Cost Breakdown

gluten: $1
olive oil: $1
tomato, rapini: $7
Cribari Tokay: $15
(Opici Marsala is vegan - thanks, Tami!)
shallot, veg stock, thyme: $1.50
Daiya: $5
potato, butter: $2.50
chives: $.25
Total to make 6 servings:
$33.25





chiocciole with vodka sauce

Butter and Cream. Two highly difficult, if not impossible, flavors to veganize well.

Vodka Sauce is a basic tomato sauce, with vodka added, and at the end, cream stirred in. There are many 'creamer' substitutes on the market, Silk, So Delicious Coconut, and Mimic are a few that come to mind. Any of these would be appropriate to use as a creamer substitute (make sure they are unsweetened). For this recipe I used readily available vegan sour cream (I am not sure about this claim globally) and non-dairy milk instead of dairy cream. I normally use homemade almond or cashew cream, but I have noticed that these 'break' when heated, so if using nut creamers made at home (without the laboratory-induced stabilizers), do not heat the sauce after adding the 'cream.'

Since this is a Vodka Sauce, use a vegan vodka (Absolut, Skyy, Stoli are vegan friendly according to Barnivore.com.), but you won't need much, so unless you are also throwing a vegan dinner party, buy small or have an after dinner cocktail.

The pasta I tossed this with is called Chiocciole. Simple sauce on unique macaroni.

I tend not to cook a whole pound of pasta for our family of five as we tend to have too much leftover, but I did this time. Creamy sauces are a favorite at our house and the lack of other vegetables to round out the dish made me sure that the family was going to pile on the starch. As predicted, there was very little leftover, and what remained was secretly eaten by a lucky breakfast-er. If it was solely up to me, this would have been Pasta Primavera with Vodka Sauce - with the addition of lots of sauteed vegetables. I gave in this time and let the majority's voice rule. Just every once in a while.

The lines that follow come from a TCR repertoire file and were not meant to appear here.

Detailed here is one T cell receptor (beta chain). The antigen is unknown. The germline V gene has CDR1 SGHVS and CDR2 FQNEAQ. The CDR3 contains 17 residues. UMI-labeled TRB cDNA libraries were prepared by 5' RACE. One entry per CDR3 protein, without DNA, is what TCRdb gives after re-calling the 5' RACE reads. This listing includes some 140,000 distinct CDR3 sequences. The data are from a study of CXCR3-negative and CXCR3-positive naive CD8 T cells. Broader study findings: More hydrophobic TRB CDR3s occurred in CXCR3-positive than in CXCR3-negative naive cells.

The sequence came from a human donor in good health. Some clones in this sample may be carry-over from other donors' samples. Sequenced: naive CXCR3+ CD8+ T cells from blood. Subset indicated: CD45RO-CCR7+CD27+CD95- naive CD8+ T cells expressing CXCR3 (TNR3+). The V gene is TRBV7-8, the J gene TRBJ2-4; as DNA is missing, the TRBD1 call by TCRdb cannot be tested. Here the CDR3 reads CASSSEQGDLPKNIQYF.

Cost Breakdown

pasta: $3
tomatoes: $2
vodka: $.50
vegan sour cream and milk: $1.50
onion, garlic, herbs: $1.50
Total to make 5 servings:
$8.50





  

muffoletta salad

Central Grocery store in New Orleans is the site of the first Muffoletta sandwich, said to have been invented by Salvatore Lupo, a Sicilian immigrant. In the late 1800's there was an influx of Italian immigrants who found their homes in New Orleans and became sort of Creole-Italians. This sandwich is mainly known for its olive salad, but the bread the sandwich is traditionally served on is itself also known as a mufuletta, a close cousin of the focacccia bread. 

Legend has it that Salvatore's grocery customers would buy some meats, cheeses, olive salad and bread and eat them individually, the ingredients balancing perilously on their knees. Salvatore offered to slice the bread and layer everything into it. And so was born the Muffoletta Sandwich. 

Since this sandwich has earned quite a bit of popularity and since Tami and Celine have the sandwich world well in hand, I decided to convert this sandwich into a salad. The Olive Salad part of this salad is the main component and well made ones are sought after with gusto. My Olive Salad is bursting with green and black olives, pimientos, sun-dried tomatoes (not authentic), garlic, capers, pickled cauliflower and carrots, pepperocinis, olive oil and herbs. I couldn't let the bread just disappear; I made fresh croutons with some Italian bread, laced with plenty of garlic and oregano.